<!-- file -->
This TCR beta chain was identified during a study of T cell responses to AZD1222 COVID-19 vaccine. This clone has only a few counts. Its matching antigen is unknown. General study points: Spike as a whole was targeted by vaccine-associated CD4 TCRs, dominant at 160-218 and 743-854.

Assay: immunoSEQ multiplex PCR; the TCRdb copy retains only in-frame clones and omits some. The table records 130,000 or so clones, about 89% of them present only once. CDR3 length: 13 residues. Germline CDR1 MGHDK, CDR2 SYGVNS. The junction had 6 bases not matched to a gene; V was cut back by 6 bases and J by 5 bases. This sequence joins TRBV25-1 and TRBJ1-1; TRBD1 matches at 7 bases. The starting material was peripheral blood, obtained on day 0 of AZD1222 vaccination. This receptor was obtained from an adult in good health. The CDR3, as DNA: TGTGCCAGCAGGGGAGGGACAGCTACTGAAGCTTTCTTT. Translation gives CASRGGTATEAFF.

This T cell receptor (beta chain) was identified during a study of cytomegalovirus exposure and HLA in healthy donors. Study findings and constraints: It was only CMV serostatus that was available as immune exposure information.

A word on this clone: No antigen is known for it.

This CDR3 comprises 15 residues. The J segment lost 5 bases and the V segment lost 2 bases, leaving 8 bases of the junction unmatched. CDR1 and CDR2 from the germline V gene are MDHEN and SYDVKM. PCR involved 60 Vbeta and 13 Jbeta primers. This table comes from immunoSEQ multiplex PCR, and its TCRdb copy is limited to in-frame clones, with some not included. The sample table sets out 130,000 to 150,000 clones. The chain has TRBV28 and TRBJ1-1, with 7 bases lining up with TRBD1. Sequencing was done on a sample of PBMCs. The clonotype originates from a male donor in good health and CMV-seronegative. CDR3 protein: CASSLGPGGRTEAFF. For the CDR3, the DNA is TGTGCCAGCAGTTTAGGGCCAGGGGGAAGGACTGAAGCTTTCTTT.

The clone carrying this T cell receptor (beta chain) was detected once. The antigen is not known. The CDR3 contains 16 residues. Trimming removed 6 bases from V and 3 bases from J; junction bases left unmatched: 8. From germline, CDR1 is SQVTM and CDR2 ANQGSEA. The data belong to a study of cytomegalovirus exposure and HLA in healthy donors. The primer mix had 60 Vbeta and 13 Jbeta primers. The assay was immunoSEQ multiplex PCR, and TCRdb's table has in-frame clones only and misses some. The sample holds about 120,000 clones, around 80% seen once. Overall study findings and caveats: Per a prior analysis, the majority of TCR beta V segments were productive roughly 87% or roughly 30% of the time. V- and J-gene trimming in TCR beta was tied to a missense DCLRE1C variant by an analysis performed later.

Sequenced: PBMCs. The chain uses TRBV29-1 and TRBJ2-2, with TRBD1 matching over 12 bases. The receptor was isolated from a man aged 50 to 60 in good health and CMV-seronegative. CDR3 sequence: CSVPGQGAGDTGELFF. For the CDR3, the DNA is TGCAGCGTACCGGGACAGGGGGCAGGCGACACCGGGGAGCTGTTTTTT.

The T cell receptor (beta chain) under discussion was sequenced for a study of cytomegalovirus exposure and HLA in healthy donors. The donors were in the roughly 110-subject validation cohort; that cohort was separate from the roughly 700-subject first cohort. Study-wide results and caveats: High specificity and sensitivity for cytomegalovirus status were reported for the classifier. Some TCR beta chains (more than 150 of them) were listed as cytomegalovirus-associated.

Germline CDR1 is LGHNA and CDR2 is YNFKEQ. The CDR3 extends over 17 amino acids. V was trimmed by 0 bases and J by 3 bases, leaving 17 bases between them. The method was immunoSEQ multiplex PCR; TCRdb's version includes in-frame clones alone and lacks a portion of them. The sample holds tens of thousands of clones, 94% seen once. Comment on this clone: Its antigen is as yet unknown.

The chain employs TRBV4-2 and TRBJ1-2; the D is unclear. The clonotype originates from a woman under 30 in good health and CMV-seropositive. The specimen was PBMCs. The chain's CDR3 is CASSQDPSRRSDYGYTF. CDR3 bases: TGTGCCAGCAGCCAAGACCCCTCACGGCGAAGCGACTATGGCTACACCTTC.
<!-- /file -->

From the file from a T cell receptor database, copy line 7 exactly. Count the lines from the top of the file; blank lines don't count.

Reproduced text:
Sequenced: PBMCs. The chain uses TRBV29-1 and TRBJ2-2, with TRBD1 matching over 12 bases. The receptor was isolated from a man aged 50 to 60 in good health and CMV-seronegative. CDR3 sequence: CSVPGQGAGDTGELFF. For the CDR3, the DNA is TGCAGCGTACCGGGACAGGGGGCAGGCGACACCGGGGAGCTGTTTTTT.